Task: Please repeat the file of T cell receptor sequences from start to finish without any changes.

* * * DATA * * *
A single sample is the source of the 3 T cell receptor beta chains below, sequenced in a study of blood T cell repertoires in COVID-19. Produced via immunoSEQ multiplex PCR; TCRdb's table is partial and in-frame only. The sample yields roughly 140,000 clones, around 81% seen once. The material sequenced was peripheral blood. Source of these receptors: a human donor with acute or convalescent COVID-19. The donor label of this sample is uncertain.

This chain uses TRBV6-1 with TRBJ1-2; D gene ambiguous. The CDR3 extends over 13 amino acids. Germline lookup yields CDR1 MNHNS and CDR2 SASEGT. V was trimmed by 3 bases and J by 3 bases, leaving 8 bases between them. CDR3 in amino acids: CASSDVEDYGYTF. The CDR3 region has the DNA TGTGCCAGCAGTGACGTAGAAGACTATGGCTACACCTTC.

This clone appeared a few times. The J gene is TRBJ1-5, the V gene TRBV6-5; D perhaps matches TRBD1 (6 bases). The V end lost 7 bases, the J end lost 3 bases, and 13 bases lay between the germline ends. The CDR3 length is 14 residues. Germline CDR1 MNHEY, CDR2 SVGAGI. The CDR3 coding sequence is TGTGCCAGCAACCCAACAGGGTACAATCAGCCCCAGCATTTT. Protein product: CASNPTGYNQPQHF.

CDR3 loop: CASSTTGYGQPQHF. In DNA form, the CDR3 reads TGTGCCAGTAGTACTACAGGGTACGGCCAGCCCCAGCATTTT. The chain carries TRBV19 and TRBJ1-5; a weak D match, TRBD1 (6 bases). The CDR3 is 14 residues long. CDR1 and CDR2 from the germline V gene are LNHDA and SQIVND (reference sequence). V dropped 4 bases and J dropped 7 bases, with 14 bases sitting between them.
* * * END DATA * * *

A single sample is the source of the 3 T cell receptor beta chains below, sequenced in a study of blood T cell repertoires in COVID-19. Produced via immunoSEQ multiplex PCR; TCRdb's table is partial and in-frame only. The sample yields roughly 140,000 clones, around 81% seen once. The material sequenced was peripheral blood. Source of these receptors: a human donor with acute or convalescent COVID-19. The donor label of this sample is uncertain.

This chain uses TRBV6-1 with TRBJ1-2; D gene ambiguous. The CDR3 extends over 13 amino acids. Germline lookup yields CDR1 MNHNS and CDR2 SASEGT. V was trimmed by 3 bases and J by 3 bases, leaving 8 bases between them. CDR3 in amino acids: CASSDVEDYGYTF. The CDR3 region has the DNA TGTGCCAGCAGTGACGTAGAAGACTATGGCTACACCTTC.

This clone appeared a few times. The J gene is TRBJ1-5, the V gene TRBV6-5; D perhaps matches TRBD1 (6 bases). The V end lost 7 bases, the J end lost 3 bases, and 13 bases lay between the germline ends. The CDR3 length is 14 residues. Germline CDR1 MNHEY, CDR2 SVGAGI. The CDR3 coding sequence is TGTGCCAGCAACCCAACAGGGTACAATCAGCCCCAGCATTTT. Protein product: CASNPTGYNQPQHF.

CDR3 loop: CASSTTGYGQPQHF. In DNA form, the CDR3 reads TGTGCCAGTAGTACTACAGGGTACGGCCAGCCCCAGCATTTT. The chain carries TRBV19 and TRBJ1-5; a weak D match, TRBD1 (6 bases). The CDR3 is 14 residues long. CDR1 and CDR2 from the germline V gene are LNHDA and SQIVND (reference sequence). V dropped 4 bases and J dropped 7 bases, with 14 bases sitting between them.